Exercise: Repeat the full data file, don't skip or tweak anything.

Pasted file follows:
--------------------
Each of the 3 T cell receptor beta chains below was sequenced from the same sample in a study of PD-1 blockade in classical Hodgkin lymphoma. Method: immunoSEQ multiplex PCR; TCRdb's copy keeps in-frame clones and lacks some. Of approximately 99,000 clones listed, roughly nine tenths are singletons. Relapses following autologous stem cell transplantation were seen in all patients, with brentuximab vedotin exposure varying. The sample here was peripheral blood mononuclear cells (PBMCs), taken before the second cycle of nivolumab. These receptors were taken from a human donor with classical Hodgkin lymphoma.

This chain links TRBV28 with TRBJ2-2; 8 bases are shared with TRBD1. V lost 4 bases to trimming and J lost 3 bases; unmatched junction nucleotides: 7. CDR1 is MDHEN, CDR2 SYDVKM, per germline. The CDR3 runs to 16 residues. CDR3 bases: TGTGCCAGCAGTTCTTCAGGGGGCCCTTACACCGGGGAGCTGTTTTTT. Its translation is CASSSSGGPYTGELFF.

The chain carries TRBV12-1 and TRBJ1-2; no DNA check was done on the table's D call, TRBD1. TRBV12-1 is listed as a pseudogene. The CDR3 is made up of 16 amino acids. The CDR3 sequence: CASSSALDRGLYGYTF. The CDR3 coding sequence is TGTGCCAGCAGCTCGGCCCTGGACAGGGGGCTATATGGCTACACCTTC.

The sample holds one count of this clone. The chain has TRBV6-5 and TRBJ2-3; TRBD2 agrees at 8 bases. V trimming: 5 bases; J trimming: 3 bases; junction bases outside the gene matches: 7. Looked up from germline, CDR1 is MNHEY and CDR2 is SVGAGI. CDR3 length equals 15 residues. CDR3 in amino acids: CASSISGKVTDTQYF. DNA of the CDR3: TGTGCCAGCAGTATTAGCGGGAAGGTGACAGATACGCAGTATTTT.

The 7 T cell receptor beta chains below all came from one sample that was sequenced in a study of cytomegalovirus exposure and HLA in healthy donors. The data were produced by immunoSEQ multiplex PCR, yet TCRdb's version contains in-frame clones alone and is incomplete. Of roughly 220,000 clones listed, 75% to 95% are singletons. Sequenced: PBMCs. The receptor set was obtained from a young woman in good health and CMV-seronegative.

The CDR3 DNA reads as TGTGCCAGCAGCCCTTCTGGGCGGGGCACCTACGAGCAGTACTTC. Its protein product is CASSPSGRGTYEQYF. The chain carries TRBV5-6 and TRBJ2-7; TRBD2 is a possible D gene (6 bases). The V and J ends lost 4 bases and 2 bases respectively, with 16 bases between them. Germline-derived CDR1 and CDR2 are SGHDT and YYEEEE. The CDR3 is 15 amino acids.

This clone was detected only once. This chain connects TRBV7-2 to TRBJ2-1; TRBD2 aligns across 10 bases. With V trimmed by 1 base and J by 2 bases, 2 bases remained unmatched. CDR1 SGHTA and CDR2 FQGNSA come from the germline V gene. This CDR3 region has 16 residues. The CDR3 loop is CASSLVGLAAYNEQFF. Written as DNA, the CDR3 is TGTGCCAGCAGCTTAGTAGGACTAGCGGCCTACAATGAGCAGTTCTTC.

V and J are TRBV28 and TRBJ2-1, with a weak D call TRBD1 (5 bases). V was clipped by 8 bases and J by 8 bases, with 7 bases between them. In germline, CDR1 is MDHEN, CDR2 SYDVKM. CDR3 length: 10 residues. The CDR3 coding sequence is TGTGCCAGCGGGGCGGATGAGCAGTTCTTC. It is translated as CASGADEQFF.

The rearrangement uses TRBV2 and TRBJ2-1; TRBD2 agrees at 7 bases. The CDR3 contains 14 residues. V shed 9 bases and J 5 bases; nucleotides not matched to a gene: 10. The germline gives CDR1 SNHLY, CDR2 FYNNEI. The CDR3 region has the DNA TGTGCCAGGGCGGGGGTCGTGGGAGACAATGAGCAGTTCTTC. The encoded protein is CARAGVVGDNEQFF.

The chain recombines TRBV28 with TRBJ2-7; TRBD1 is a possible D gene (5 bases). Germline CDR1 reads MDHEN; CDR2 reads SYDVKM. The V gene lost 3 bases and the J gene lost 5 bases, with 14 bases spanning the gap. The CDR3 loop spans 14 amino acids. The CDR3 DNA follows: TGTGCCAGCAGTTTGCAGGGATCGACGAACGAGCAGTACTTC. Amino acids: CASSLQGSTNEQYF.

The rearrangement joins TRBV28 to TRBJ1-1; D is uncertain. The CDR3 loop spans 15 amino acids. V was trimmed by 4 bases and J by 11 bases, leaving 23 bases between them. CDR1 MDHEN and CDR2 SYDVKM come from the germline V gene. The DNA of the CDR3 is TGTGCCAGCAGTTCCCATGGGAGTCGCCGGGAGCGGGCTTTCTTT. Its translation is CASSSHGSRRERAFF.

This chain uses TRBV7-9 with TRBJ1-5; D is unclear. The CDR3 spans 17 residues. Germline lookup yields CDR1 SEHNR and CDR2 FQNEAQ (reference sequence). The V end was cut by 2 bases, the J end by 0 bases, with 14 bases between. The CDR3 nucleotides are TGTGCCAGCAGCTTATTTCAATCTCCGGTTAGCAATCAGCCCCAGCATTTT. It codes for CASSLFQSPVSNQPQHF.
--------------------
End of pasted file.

Each of the 3 T cell receptor beta chains below was sequenced from the same sample in a study of PD-1 blockade in classical Hodgkin lymphoma. Method: immunoSEQ multiplex PCR; TCRdb's copy keeps in-frame clones and lacks some. Of approximately 99,000 clones listed, roughly nine tenths are singletons. Relapses following autologous stem cell transplantation were seen in all patients, with brentuximab vedotin exposure varying. The sample here was peripheral blood mononuclear cells (PBMCs), taken before the second cycle of nivolumab. These receptors were taken from a human donor with classical Hodgkin lymphoma.

This chain links TRBV28 with TRBJ2-2; 8 bases are shared with TRBD1. V lost 4 bases to trimming and J lost 3 bases; unmatched junction nucleotides: 7. CDR1 is MDHEN, CDR2 SYDVKM, per germline. The CDR3 runs to 16 residues. CDR3 bases: TGTGCCAGCAGTTCTTCAGGGGGCCCTTACACCGGGGAGCTGTTTTTT. Its translation is CASSSSGGPYTGELFF.

The chain carries TRBV12-1 and TRBJ1-2; no DNA check was done on the table's D call, TRBD1. TRBV12-1 is listed as a pseudogene. The CDR3 is made up of 16 amino acids. The CDR3 sequence: CASSSALDRGLYGYTF. The CDR3 coding sequence is TGTGCCAGCAGCTCGGCCCTGGACAGGGGGCTATATGGCTACACCTTC.

The sample holds one count of this clone. The chain has TRBV6-5 and TRBJ2-3; TRBD2 agrees at 8 bases. V trimming: 5 bases; J trimming: 3 bases; junction bases outside the gene matches: 7. Looked up from germline, CDR1 is MNHEY and CDR2 is SVGAGI. CDR3 length equals 15 residues. CDR3 in amino acids: CASSISGKVTDTQYF. DNA of the CDR3: TGTGCCAGCAGTATTAGCGGGAAGGTGACAGATACGCAGTATTTT.

The 7 T cell receptor beta chains below all came from one sample that was sequenced in a study of cytomegalovirus exposure and HLA in healthy donors. The data were produced by immunoSEQ multiplex PCR, yet TCRdb's version contains in-frame clones alone and is incomplete. Of roughly 220,000 clones listed, 75% to 95% are singletons. Sequenced: PBMCs. The receptor set was obtained from a young woman in good health and CMV-seronegative.

The CDR3 DNA reads as TGTGCCAGCAGCCCTTCTGGGCGGGGCACCTACGAGCAGTACTTC. Its protein product is CASSPSGRGTYEQYF. The chain carries TRBV5-6 and TRBJ2-7; TRBD2 is a possible D gene (6 bases). The V and J ends lost 4 bases and 2 bases respectively, with 16 bases between them. Germline-derived CDR1 and CDR2 are SGHDT and YYEEEE. The CDR3 is 15 amino acids.

This clone was detected only once. This chain connects TRBV7-2 to TRBJ2-1; TRBD2 aligns across 10 bases. With V trimmed by 1 base and J by 2 bases, 2 bases remained unmatched. CDR1 SGHTA and CDR2 FQGNSA come from the germline V gene. This CDR3 region has 16 residues. The CDR3 loop is CASSLVGLAAYNEQFF. Written as DNA, the CDR3 is TGTGCCAGCAGCTTAGTAGGACTAGCGGCCTACAATGAGCAGTTCTTC.

V and J are TRBV28 and TRBJ2-1, with a weak D call TRBD1 (5 bases). V was clipped by 8 bases and J by 8 bases, with 7 bases between them. In germline, CDR1 is MDHEN, CDR2 SYDVKM. CDR3 length: 10 residues. The CDR3 coding sequence is TGTGCCAGCGGGGCGGATGAGCAGTTCTTC. It is translated as CASGADEQFF.

The rearrangement uses TRBV2 and TRBJ2-1; TRBD2 agrees at 7 bases. The CDR3 contains 14 residues. V shed 9 bases and J 5 bases; nucleotides not matched to a gene: 10. The germline gives CDR1 SNHLY, CDR2 FYNNEI. The CDR3 region has the DNA TGTGCCAGGGCGGGGGTCGTGGGAGACAATGAGCAGTTCTTC. The encoded protein is CARAGVVGDNEQFF.

The chain recombines TRBV28 with TRBJ2-7; TRBD1 is a possible D gene (5 bases). Germline CDR1 reads MDHEN; CDR2 reads SYDVKM. The V gene lost 3 bases and the J gene lost 5 bases, with 14 bases spanning the gap. The CDR3 loop spans 14 amino acids. The CDR3 DNA follows: TGTGCCAGCAGTTTGCAGGGATCGACGAACGAGCAGTACTTC. Amino acids: CASSLQGSTNEQYF.

The rearrangement joins TRBV28 to TRBJ1-1; D is uncertain. The CDR3 loop spans 15 amino acids. V was trimmed by 4 bases and J by 11 bases, leaving 23 bases between them. CDR1 MDHEN and CDR2 SYDVKM come from the germline V gene. The DNA of the CDR3 is TGTGCCAGCAGTTCCCATGGGAGTCGCCGGGAGCGGGCTTTCTTT. Its translation is CASSSHGSRRERAFF.

This chain uses TRBV7-9 with TRBJ1-5; D is unclear. The CDR3 spans 17 residues. Germline lookup yields CDR1 SEHNR and CDR2 FQNEAQ (reference sequence). The V end was cut by 2 bases, the J end by 0 bases, with 14 bases between. The CDR3 nucleotides are TGTGCCAGCAGCTTATTTCAATCTCCGGTTAGCAATCAGCCCCAGCATTTT. It codes for CASSLFQSPVSNQPQHF.